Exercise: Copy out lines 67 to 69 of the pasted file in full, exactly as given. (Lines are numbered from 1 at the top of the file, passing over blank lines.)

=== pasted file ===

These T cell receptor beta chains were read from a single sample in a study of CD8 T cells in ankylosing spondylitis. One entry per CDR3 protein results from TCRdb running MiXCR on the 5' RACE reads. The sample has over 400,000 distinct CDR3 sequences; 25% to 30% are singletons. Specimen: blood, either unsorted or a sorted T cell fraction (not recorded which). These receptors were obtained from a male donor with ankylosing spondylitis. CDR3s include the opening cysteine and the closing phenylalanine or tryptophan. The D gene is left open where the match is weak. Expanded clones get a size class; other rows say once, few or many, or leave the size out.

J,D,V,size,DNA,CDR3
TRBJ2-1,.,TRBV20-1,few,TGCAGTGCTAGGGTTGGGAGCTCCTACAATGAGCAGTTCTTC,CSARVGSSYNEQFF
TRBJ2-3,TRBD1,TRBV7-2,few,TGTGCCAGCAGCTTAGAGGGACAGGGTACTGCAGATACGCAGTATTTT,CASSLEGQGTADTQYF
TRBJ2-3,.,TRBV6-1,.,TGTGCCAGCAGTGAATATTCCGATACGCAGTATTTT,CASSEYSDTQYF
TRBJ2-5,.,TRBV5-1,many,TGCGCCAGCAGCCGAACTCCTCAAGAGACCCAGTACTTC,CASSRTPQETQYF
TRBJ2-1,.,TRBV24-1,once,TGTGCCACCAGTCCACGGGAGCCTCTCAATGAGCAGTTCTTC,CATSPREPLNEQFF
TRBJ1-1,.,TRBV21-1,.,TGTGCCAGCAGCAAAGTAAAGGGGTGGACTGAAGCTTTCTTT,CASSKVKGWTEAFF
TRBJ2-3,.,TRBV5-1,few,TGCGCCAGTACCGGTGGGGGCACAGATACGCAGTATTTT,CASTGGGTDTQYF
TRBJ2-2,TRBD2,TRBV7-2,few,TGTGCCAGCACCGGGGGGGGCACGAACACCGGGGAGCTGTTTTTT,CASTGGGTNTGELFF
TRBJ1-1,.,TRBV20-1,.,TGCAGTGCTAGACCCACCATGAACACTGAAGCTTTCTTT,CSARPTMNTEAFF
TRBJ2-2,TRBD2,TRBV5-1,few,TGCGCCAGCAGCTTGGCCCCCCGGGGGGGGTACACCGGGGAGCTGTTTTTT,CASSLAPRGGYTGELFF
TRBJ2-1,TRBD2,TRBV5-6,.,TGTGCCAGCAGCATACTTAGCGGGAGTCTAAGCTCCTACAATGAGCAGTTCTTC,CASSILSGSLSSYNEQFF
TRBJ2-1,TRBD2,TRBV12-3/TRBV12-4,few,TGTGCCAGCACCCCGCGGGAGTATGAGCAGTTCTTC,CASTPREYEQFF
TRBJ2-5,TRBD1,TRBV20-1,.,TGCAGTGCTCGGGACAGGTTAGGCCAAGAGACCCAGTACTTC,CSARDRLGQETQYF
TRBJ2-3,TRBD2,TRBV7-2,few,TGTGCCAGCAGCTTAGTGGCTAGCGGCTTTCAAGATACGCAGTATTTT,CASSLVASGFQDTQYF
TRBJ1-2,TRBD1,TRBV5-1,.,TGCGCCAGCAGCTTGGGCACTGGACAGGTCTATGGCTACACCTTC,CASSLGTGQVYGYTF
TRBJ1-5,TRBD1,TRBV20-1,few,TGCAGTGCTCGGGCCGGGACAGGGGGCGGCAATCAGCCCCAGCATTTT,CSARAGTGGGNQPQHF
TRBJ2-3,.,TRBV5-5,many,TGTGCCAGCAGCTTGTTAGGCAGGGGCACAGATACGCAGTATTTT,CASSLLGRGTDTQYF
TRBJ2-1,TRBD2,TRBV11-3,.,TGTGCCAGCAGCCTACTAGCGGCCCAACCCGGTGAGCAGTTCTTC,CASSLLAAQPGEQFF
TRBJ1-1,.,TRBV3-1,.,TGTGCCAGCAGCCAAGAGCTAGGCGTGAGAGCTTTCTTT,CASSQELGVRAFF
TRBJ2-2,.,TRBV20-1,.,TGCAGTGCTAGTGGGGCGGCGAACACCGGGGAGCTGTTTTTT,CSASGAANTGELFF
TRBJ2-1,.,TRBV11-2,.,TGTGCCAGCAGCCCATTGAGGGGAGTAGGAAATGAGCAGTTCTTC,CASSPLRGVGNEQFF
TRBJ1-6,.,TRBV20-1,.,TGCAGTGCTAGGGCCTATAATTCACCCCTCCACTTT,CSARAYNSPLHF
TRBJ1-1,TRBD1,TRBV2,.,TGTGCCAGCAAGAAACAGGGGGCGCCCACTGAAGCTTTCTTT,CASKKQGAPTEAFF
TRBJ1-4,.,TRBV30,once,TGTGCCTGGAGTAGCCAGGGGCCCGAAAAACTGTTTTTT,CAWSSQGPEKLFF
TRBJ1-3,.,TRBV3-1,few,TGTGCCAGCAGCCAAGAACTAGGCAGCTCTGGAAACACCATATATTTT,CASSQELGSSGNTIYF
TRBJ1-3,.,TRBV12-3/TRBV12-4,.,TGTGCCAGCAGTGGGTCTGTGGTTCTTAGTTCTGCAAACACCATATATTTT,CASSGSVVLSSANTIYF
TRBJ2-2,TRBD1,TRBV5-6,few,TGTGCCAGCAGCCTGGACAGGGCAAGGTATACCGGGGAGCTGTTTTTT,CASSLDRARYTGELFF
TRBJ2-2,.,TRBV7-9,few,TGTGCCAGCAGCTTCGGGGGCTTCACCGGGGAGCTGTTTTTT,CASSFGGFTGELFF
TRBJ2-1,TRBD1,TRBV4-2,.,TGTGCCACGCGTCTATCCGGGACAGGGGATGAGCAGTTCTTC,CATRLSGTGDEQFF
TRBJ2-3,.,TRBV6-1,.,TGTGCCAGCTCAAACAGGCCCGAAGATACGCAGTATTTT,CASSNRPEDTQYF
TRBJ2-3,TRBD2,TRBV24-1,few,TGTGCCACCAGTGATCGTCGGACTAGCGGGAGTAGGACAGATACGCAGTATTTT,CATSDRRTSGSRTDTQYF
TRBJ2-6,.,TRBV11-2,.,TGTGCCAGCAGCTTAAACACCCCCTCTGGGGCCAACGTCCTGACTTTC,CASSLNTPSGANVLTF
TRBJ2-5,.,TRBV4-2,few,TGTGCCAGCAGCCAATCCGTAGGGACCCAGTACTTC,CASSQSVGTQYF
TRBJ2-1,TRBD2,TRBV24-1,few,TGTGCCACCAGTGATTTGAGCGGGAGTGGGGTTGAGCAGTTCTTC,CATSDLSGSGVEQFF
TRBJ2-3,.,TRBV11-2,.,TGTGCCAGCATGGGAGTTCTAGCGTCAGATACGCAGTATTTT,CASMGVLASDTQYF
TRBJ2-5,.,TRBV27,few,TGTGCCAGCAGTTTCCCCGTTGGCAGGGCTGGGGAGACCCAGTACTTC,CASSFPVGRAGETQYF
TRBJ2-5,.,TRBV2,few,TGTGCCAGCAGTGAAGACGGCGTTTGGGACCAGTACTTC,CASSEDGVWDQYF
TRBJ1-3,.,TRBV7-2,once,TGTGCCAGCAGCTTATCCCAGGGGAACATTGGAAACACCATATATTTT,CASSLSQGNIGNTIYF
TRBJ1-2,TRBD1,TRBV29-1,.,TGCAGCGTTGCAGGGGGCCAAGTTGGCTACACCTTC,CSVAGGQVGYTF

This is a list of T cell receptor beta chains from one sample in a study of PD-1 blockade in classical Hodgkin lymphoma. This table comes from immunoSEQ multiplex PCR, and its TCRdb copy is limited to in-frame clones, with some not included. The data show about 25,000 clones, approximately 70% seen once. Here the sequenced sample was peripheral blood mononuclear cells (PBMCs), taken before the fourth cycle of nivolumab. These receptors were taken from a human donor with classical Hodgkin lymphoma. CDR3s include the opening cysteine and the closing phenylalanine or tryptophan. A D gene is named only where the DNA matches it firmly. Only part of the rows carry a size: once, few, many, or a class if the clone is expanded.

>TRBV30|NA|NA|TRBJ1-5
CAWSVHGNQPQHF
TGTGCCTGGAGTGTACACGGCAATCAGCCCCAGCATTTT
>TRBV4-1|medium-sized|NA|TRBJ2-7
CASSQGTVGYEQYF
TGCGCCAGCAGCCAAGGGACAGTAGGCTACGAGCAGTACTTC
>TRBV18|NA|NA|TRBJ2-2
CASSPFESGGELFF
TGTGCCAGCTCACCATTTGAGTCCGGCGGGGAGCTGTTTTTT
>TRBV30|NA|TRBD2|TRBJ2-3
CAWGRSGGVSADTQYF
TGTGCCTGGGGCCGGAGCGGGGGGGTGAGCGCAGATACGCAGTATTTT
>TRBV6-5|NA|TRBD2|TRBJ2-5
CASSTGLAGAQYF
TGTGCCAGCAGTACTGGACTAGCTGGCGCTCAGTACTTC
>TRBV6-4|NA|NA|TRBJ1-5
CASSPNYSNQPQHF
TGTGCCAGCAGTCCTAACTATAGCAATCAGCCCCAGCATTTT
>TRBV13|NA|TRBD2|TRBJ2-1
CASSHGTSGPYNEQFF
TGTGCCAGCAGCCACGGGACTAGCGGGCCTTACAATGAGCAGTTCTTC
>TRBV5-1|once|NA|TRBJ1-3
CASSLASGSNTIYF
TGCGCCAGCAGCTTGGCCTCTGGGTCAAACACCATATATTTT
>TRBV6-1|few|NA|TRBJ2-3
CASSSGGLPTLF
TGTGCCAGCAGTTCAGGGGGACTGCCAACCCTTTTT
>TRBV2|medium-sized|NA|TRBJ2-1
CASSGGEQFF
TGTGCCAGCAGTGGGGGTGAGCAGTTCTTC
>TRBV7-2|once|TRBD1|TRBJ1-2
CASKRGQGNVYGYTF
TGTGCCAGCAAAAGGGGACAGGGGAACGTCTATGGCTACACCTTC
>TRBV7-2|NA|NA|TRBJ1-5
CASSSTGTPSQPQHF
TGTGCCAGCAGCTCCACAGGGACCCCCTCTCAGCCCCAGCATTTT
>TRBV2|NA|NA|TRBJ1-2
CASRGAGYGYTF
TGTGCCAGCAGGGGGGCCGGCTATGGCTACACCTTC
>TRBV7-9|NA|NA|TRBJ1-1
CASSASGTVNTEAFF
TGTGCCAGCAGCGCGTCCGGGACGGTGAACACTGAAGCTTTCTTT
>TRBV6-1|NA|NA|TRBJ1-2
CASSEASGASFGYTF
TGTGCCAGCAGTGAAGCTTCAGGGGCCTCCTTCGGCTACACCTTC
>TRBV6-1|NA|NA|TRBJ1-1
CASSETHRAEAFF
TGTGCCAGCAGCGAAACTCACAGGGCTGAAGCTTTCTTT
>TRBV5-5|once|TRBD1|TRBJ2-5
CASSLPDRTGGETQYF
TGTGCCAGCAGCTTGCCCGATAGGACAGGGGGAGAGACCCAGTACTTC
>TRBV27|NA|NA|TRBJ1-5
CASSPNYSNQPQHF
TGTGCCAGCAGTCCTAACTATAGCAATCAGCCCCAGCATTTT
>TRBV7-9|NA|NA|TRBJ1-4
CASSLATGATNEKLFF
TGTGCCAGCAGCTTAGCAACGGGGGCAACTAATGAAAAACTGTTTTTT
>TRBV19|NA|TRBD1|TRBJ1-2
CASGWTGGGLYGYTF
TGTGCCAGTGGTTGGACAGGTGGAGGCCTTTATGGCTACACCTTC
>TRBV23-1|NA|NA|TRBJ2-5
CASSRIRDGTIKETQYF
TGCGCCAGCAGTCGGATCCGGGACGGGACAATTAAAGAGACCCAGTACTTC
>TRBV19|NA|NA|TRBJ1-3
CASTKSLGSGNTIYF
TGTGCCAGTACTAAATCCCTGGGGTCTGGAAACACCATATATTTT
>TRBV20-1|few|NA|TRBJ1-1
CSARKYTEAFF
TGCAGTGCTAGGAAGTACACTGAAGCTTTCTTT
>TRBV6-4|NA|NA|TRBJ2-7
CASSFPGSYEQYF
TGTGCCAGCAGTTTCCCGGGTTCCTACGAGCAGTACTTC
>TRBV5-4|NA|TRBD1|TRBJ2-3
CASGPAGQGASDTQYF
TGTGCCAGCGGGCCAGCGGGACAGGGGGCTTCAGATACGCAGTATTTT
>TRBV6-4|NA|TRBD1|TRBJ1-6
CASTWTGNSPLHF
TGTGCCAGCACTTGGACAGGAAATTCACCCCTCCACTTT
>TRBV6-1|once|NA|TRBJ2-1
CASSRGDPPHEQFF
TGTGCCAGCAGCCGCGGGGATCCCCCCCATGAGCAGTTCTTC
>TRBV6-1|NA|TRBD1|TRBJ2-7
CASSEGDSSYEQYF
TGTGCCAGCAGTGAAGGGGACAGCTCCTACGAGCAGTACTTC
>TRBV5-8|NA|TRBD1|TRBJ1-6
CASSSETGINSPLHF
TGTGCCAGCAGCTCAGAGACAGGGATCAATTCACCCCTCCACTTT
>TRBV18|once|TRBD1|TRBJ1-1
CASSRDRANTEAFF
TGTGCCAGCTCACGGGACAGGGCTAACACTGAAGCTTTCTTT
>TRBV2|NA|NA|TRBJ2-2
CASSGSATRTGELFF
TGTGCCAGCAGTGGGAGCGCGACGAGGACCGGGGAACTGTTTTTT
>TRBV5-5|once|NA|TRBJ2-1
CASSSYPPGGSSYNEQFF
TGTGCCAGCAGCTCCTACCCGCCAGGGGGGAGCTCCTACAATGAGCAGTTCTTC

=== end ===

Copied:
>TRBV6-1|few|NA|TRBJ2-3
CASSSGGLPTLF
TGTGCCAGCAGTTCAGGGGGACTGCCAACCCTTTTT